[0095] where η is diffraction efficiency, d is a length of a single crystal in the direction along which light transmits, α is absorption coefficient of light, W is a recording energy density, which is a product of light intensity and time. Evaluating by Sη−1, the light sensitivity is higher as the value is smaller, indicating that less light energy is required for recording. In any of the compositions, lifetime obtained was much longer than that of the conventional compositions and light sensitivity was higher than that of the conventional compositions. 2

TABLE 2
CompositionLifetime
(x)(Half-life)Sη−1 (J/m2)
0.73no shorter than300
40 years
0.67about150
40 years
0.6138 years60
0.4825 years90
0.25about120
40 years

[0096] Embodiment 3

[0097] Phase Conjugate Mirror

[0098] This embodiment illustrates an embodiment in which the present invention is applied to a phase conjugate mirror.

[0099] FIG. 7 is a schematic view showing an ordinary mirror, illustrating the action of reflection of light and FIG. 8 is a schematic view showing a phase conjugate mirror according to an embodiment of the present invention, illustrating the action of reflection of light.

[0100] A plane wave 30 having a regular pattern undergo phase disturbance while transmitting through a phase disturbing object 32, such as a plastic plate having an irregular shape, air flickering due to heat, or the like and the wavefront is disturbed. When the disturbed wave 34 is input in a mirror, it behaves differently whether the mirror is an ordinary mirror or a phase conjugate mirror. As shown in FIGS. 7 and 8, when waves are reflected by an ordinary mirror 33 and a phase conjugate mirror 34, respectively, reflected waves 35 and 36 reflected by the mirrors 33 and 34, respectively, have opposite wavefronts. The reflected waves 35 and 36 travels back via the route which they traveled through the phase disturbing object 31 again As a result, with the use of the ordinary mirror 33, the wavefront becomes a wave 37 which has a further disturbed wavefront. In contrast, when use is made of the phase conjugate mirror 34 which reflects a wave having an inverted wavefront, returning through the phase disturbing object 31 cancels the disturbance to give a plane wave 30 with a wavefront having the original regular pattern. The wave with a wavefront having a reversed pattern is in a phase conjugate relation with respect to the input wave and is called a “phase conjugate wave”.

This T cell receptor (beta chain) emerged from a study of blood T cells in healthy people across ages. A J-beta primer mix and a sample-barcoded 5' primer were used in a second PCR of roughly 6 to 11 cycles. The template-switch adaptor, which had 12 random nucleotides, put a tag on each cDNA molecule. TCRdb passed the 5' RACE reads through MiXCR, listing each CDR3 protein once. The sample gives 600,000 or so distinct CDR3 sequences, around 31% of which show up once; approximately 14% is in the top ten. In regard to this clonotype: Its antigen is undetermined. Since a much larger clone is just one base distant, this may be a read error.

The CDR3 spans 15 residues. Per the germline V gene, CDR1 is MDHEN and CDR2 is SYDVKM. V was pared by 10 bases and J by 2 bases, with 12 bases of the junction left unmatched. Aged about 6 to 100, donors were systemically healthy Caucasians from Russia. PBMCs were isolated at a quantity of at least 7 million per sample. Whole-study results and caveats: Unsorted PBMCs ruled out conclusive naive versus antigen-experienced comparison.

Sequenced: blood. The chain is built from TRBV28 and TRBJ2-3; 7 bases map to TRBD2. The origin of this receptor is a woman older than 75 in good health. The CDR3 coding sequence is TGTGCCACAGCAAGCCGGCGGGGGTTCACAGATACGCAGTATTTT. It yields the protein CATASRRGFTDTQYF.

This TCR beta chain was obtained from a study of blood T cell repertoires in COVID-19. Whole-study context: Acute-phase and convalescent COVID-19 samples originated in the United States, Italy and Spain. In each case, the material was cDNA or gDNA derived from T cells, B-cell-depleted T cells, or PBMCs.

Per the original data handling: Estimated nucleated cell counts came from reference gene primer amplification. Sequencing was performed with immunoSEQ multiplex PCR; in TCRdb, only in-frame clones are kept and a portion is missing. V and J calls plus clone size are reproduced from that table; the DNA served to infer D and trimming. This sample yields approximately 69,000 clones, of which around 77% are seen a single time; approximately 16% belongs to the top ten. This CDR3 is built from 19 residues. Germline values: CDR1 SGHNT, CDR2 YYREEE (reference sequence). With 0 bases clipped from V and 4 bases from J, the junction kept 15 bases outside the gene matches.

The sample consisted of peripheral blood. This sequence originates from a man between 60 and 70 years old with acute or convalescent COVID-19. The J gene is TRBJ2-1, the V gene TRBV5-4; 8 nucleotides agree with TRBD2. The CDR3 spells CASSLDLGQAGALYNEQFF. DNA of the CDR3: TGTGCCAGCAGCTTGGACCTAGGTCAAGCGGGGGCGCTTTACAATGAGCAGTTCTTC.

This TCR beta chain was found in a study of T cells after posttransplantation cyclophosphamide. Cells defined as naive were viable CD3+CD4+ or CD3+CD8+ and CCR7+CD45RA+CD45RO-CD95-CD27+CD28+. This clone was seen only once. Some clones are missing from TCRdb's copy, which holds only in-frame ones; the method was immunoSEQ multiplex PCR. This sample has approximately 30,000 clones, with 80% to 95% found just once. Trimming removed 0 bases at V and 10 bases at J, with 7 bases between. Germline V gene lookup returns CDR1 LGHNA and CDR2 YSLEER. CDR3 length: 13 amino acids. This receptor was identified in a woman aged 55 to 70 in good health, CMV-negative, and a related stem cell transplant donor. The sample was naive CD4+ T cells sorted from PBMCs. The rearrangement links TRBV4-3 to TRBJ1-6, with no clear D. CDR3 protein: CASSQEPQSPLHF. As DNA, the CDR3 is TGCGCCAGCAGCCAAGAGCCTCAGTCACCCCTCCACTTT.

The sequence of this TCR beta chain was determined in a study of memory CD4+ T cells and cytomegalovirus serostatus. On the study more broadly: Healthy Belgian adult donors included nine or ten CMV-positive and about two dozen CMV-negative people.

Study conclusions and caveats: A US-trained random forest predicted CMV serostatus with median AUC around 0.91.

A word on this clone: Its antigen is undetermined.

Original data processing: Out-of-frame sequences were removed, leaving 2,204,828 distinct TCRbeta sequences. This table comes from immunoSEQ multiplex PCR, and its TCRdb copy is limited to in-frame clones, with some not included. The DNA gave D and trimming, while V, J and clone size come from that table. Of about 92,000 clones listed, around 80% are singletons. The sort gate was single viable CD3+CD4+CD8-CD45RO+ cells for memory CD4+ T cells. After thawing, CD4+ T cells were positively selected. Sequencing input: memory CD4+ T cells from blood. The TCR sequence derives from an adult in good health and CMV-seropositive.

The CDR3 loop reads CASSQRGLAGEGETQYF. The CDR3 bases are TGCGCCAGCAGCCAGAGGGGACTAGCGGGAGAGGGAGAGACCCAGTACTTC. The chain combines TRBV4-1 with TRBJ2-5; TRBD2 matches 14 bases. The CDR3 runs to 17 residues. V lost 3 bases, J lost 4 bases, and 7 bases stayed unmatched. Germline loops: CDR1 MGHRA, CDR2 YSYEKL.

[0101] In this embodiment, a SBN single crystal fiber drawn up in the a-axis direction was used as a phase conjugate mirror (FIGS. 9A and 9B). Since the crystal axis along which the crystal was drawn up was different, the method of fabrication was slightly different from that of the sample of which lifetime was determined. The method used is described below.